In Addition to Breast, Ovarian Cancers, BRCA Mutations May Increase Risk of Salivary Gland Cancers

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According to new findings published in the journal JAMA Otolaryngology-Head and Neck Surgery, researchers at The Ohio State University Comprehensive Cancer Center in Columbus, Ohio, have found that mutations with the genes breast cancer 1 and 2, early onset (BRCA1 and BRCA2) may increase a person's risk for developing salivary gland cancer.

For the study, the researchers analyzed data from a large BRCA mutation database to identify patients with salivary gland cancers. Of 5,754 people with BRCA1 or BRCA2 gene mutations, three (0.052%) had salivary gland cancer, suggesting that the disease is 17 times more likely to occur in people with BRCA1 or BRCA2 mutations compared with those in the general population.

According to the American Cancer Society, salivary gland cancers make up less than 1% of cancers in the United States, occurring in approximately 1 in 100,000 Americans per year.

It is widely known that women with BRCA1 or BRCA2 gene mutations are at an increased risk for developing breast and ovarian cancer, and men with the mutations are at an increased risk for developing breast cancer. This study suggests that patients with BRCA mutations may require surveillance for salivary gland cancers in addition to other types of cancer.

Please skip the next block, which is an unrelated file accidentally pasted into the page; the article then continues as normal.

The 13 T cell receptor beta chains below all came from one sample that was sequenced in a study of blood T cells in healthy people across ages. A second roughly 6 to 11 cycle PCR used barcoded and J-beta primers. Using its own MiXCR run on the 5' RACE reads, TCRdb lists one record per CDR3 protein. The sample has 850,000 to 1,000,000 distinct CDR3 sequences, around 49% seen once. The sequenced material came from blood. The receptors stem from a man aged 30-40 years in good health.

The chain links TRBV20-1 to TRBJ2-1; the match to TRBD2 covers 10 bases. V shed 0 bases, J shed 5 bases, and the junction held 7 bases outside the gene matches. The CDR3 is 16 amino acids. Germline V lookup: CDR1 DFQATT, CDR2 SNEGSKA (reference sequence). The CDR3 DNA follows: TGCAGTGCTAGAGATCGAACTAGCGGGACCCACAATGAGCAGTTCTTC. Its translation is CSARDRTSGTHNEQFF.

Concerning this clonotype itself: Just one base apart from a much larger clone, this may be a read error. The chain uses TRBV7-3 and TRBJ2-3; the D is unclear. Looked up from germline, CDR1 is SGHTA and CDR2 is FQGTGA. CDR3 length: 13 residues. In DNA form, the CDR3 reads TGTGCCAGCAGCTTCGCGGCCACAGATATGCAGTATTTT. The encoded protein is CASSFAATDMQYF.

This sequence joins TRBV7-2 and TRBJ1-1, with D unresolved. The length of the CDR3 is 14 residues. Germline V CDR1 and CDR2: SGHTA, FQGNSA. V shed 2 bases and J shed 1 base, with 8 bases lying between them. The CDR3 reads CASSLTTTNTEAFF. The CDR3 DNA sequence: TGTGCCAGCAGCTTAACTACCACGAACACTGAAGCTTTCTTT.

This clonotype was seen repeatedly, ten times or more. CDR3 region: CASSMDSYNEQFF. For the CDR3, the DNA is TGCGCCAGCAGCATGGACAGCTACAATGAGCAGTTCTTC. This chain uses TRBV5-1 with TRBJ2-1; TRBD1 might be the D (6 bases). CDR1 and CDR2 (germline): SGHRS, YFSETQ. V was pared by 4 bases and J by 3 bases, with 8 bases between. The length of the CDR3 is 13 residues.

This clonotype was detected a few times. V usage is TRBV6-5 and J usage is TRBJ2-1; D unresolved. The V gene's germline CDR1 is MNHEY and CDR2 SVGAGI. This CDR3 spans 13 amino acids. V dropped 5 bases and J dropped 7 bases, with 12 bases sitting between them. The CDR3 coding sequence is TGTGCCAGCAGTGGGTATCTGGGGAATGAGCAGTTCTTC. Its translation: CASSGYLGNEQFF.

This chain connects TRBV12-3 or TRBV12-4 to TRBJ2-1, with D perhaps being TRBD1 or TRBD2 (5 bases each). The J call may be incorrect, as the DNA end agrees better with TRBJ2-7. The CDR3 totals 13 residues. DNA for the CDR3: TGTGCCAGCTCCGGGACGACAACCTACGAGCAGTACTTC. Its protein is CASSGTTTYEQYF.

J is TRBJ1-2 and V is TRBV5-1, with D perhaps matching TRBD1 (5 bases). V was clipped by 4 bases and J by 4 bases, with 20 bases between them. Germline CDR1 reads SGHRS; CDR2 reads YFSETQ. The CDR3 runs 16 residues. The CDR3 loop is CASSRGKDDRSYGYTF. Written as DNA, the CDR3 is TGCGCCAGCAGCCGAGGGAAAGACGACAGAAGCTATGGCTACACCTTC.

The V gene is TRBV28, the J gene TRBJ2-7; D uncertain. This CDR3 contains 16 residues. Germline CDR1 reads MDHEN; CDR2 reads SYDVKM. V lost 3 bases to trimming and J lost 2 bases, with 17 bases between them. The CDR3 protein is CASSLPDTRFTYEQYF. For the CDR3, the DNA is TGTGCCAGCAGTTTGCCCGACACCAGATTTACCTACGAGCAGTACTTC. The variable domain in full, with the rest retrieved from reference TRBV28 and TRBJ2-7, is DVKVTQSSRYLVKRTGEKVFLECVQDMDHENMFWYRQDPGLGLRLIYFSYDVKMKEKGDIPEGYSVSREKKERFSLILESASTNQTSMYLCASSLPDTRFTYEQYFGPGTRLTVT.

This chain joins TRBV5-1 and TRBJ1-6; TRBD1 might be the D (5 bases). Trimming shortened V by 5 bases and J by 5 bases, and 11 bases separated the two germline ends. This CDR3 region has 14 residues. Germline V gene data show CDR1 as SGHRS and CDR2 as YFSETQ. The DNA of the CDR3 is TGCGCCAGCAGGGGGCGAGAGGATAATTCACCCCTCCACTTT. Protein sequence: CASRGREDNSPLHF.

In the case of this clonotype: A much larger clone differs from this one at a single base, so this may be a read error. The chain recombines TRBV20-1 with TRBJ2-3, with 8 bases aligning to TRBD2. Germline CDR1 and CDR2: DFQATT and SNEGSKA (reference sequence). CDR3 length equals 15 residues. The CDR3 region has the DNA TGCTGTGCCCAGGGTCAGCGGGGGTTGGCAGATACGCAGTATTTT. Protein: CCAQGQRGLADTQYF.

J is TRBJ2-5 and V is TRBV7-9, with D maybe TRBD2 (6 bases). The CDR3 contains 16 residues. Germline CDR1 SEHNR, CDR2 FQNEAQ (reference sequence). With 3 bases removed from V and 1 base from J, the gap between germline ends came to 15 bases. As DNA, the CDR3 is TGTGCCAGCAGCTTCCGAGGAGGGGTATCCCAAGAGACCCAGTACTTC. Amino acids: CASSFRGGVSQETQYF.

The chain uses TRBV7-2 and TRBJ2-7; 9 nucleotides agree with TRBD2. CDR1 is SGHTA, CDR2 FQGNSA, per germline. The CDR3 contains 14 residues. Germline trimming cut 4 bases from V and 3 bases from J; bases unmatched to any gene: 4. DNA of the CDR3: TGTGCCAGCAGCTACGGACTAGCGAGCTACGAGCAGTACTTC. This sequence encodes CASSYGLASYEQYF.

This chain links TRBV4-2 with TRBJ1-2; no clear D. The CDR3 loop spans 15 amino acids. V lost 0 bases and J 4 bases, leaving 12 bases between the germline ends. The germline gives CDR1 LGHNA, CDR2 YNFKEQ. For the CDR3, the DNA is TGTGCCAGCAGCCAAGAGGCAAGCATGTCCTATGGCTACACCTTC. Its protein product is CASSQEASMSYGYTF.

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Mutations with the genes breast cancer 1 and 2 may increase risk for developing salivary gland cancer.

The risk of developing cancer in a salivary gland might be higher in people with mutations in either of two genes associated with breast and ovarian cancer, according to a new study by researchers at The Ohio State University Comprehensive Cancer Center – Arthur G. James Cancer Hospital and Richard J. Solove Research Institute (OSUCCC – James).

Although salivary gland cancer is rare, this retrospective study suggests it occurs 17 times more often in people with inherited mutations in genes called BRCA1 and BRCA2, than those in the general population.

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